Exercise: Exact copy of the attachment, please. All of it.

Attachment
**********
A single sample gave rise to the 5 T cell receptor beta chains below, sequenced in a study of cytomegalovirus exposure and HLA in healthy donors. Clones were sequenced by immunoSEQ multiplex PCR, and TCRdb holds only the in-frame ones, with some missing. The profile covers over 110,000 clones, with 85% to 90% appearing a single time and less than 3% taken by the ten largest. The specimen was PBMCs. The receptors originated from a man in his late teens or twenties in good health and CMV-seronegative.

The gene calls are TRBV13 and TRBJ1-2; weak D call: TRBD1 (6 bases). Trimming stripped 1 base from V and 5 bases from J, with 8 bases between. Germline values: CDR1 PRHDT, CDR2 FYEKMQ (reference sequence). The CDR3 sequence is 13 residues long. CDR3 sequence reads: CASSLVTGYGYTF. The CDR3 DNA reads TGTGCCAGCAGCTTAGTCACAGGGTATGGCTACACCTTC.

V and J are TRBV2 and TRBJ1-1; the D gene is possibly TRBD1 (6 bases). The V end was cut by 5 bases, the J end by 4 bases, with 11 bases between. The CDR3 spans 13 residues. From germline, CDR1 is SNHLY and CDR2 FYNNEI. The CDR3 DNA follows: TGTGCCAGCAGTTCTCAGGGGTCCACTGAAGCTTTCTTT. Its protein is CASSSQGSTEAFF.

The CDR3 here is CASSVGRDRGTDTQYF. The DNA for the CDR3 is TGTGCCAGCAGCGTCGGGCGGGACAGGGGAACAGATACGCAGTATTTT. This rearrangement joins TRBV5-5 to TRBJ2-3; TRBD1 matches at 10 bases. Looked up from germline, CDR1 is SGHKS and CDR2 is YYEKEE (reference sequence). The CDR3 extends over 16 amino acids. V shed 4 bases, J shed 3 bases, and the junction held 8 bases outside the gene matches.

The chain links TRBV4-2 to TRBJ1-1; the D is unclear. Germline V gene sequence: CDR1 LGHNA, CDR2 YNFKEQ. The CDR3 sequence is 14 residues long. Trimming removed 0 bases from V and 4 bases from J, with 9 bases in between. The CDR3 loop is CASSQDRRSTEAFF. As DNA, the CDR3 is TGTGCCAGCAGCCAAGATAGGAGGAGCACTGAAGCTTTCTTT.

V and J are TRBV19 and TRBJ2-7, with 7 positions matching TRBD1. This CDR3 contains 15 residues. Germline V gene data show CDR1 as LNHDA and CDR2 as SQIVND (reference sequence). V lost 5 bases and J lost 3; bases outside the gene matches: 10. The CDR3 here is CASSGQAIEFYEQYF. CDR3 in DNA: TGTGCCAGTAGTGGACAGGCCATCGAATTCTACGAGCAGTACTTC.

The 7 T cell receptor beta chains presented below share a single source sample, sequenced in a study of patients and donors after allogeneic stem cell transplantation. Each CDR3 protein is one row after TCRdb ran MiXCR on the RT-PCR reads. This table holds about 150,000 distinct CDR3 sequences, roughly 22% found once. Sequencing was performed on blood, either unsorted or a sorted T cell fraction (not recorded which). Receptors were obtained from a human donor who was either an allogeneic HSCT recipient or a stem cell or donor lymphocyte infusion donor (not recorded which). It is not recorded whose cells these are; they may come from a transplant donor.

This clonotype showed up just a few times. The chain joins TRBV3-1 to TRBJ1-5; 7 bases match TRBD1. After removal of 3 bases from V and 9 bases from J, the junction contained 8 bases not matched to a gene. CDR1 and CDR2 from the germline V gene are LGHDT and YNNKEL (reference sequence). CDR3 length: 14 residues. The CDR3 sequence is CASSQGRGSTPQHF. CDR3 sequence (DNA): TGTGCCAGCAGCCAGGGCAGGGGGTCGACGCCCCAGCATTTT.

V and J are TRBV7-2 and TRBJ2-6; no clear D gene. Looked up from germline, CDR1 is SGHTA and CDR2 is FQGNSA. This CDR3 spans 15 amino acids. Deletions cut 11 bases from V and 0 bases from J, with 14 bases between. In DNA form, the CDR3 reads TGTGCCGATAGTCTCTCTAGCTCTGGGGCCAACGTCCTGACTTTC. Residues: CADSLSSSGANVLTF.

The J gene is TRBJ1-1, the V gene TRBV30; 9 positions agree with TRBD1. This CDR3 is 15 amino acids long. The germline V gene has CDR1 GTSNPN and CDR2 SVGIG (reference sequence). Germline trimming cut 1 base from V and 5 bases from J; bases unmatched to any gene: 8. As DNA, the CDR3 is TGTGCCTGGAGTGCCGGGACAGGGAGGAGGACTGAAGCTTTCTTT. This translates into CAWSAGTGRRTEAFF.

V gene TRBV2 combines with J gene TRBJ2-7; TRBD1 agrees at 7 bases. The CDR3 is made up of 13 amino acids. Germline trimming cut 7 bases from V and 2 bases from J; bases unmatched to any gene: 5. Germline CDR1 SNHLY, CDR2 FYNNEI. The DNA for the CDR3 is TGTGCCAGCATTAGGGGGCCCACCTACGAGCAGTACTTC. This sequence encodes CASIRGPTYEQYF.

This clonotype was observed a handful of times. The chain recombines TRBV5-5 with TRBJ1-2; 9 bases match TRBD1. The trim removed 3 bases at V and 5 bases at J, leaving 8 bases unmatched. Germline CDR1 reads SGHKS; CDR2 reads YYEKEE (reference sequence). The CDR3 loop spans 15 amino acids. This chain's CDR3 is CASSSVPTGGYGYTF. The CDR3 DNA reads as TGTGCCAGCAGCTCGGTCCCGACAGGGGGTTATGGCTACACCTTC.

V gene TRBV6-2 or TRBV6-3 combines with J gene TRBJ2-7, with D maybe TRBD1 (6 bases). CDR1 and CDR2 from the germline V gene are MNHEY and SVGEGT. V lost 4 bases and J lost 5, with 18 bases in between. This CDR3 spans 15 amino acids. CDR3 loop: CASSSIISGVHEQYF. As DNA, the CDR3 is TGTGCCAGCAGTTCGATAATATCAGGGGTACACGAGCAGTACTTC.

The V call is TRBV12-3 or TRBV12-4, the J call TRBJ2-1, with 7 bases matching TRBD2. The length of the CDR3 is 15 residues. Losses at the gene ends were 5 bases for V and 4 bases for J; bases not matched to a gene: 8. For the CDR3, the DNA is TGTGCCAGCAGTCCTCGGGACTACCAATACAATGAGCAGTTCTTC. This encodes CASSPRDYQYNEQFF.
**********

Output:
A single sample gave rise to the 5 T cell receptor beta chains below, sequenced in a study of cytomegalovirus exposure and HLA in healthy donors. Clones were sequenced by immunoSEQ multiplex PCR, and TCRdb holds only the in-frame ones, with some missing. The profile covers over 110,000 clones, with 85% to 90% appearing a single time and less than 3% taken by the ten largest. The specimen was PBMCs. The receptors originated from a man in his late teens or twenties in good health and CMV-seronegative.

The gene calls are TRBV13 and TRBJ1-2; weak D call: TRBD1 (6 bases). Trimming stripped 1 base from V and 5 bases from J, with 8 bases between. Germline values: CDR1 PRHDT, CDR2 FYEKMQ (reference sequence). The CDR3 sequence is 13 residues long. CDR3 sequence reads: CASSLVTGYGYTF. The CDR3 DNA reads TGTGCCAGCAGCTTAGTCACAGGGTATGGCTACACCTTC.

V and J are TRBV2 and TRBJ1-1; the D gene is possibly TRBD1 (6 bases). The V end was cut by 5 bases, the J end by 4 bases, with 11 bases between. The CDR3 spans 13 residues. From germline, CDR1 is SNHLY and CDR2 FYNNEI. The CDR3 DNA follows: TGTGCCAGCAGTTCTCAGGGGTCCACTGAAGCTTTCTTT. Its protein is CASSSQGSTEAFF.

The CDR3 here is CASSVGRDRGTDTQYF. The DNA for the CDR3 is TGTGCCAGCAGCGTCGGGCGGGACAGGGGAACAGATACGCAGTATTTT. This rearrangement joins TRBV5-5 to TRBJ2-3; TRBD1 matches at 10 bases. Looked up from germline, CDR1 is SGHKS and CDR2 is YYEKEE (reference sequence). The CDR3 extends over 16 amino acids. V shed 4 bases, J shed 3 bases, and the junction held 8 bases outside the gene matches.

The chain links TRBV4-2 to TRBJ1-1; the D is unclear. Germline V gene sequence: CDR1 LGHNA, CDR2 YNFKEQ. The CDR3 sequence is 14 residues long. Trimming removed 0 bases from V and 4 bases from J, with 9 bases in between. The CDR3 loop is CASSQDRRSTEAFF. As DNA, the CDR3 is TGTGCCAGCAGCCAAGATAGGAGGAGCACTGAAGCTTTCTTT.

V and J are TRBV19 and TRBJ2-7, with 7 positions matching TRBD1. This CDR3 contains 15 residues. Germline V gene data show CDR1 as LNHDA and CDR2 as SQIVND (reference sequence). V lost 5 bases and J lost 3; bases outside the gene matches: 10. The CDR3 here is CASSGQAIEFYEQYF. CDR3 in DNA: TGTGCCAGTAGTGGACAGGCCATCGAATTCTACGAGCAGTACTTC.

The 7 T cell receptor beta chains presented below share a single source sample, sequenced in a study of patients and donors after allogeneic stem cell transplantation. Each CDR3 protein is one row after TCRdb ran MiXCR on the RT-PCR reads. This table holds about 150,000 distinct CDR3 sequences, roughly 22% found once. Sequencing was performed on blood, either unsorted or a sorted T cell fraction (not recorded which). Receptors were obtained from a human donor who was either an allogeneic HSCT recipient or a stem cell or donor lymphocyte infusion donor (not recorded which). It is not recorded whose cells these are; they may come from a transplant donor.

This clonotype showed up just a few times. The chain joins TRBV3-1 to TRBJ1-5; 7 bases match TRBD1. After removal of 3 bases from V and 9 bases from J, the junction contained 8 bases not matched to a gene. CDR1 and CDR2 from the germline V gene are LGHDT and YNNKEL (reference sequence). CDR3 length: 14 residues. The CDR3 sequence is CASSQGRGSTPQHF. CDR3 sequence (DNA): TGTGCCAGCAGCCAGGGCAGGGGGTCGACGCCCCAGCATTTT.

V and J are TRBV7-2 and TRBJ2-6; no clear D gene. Looked up from germline, CDR1 is SGHTA and CDR2 is FQGNSA. This CDR3 spans 15 amino acids. Deletions cut 11 bases from V and 0 bases from J, with 14 bases between. In DNA form, the CDR3 reads TGTGCCGATAGTCTCTCTAGCTCTGGGGCCAACGTCCTGACTTTC. Residues: CADSLSSSGANVLTF.

The J gene is TRBJ1-1, the V gene TRBV30; 9 positions agree with TRBD1. This CDR3 is 15 amino acids long. The germline V gene has CDR1 GTSNPN and CDR2 SVGIG (reference sequence). Germline trimming cut 1 base from V and 5 bases from J; bases unmatched to any gene: 8. As DNA, the CDR3 is TGTGCCTGGAGTGCCGGGACAGGGAGGAGGACTGAAGCTTTCTTT. This translates into CAWSAGTGRRTEAFF.

V gene TRBV2 combines with J gene TRBJ2-7; TRBD1 agrees at 7 bases. The CDR3 is made up of 13 amino acids. Germline trimming cut 7 bases from V and 2 bases from J; bases unmatched to any gene: 5. Germline CDR1 SNHLY, CDR2 FYNNEI. The DNA for the CDR3 is TGTGCCAGCATTAGGGGGCCCACCTACGAGCAGTACTTC. This sequence encodes CASIRGPTYEQYF.

This clonotype was observed a handful of times. The chain recombines TRBV5-5 with TRBJ1-2; 9 bases match TRBD1. The trim removed 3 bases at V and 5 bases at J, leaving 8 bases unmatched. Germline CDR1 reads SGHKS; CDR2 reads YYEKEE (reference sequence). The CDR3 loop spans 15 amino acids. This chain's CDR3 is CASSSVPTGGYGYTF. The CDR3 DNA reads as TGTGCCAGCAGCTCGGTCCCGACAGGGGGTTATGGCTACACCTTC.

V gene TRBV6-2 or TRBV6-3 combines with J gene TRBJ2-7, with D maybe TRBD1 (6 bases). CDR1 and CDR2 from the germline V gene are MNHEY and SVGEGT. V lost 4 bases and J lost 5, with 18 bases in between. This CDR3 spans 15 amino acids. CDR3 loop: CASSSIISGVHEQYF. As DNA, the CDR3 is TGTGCCAGCAGTTCGATAATATCAGGGGTACACGAGCAGTACTTC.

The V call is TRBV12-3 or TRBV12-4, the J call TRBJ2-1, with 7 bases matching TRBD2. The length of the CDR3 is 15 residues. Losses at the gene ends were 5 bases for V and 4 bases for J; bases not matched to a gene: 8. For the CDR3, the DNA is TGTGCCAGCAGTCCTCGGGACTACCAATACAATGAGCAGTTCTTC. This encodes CASSPRDYQYNEQFF.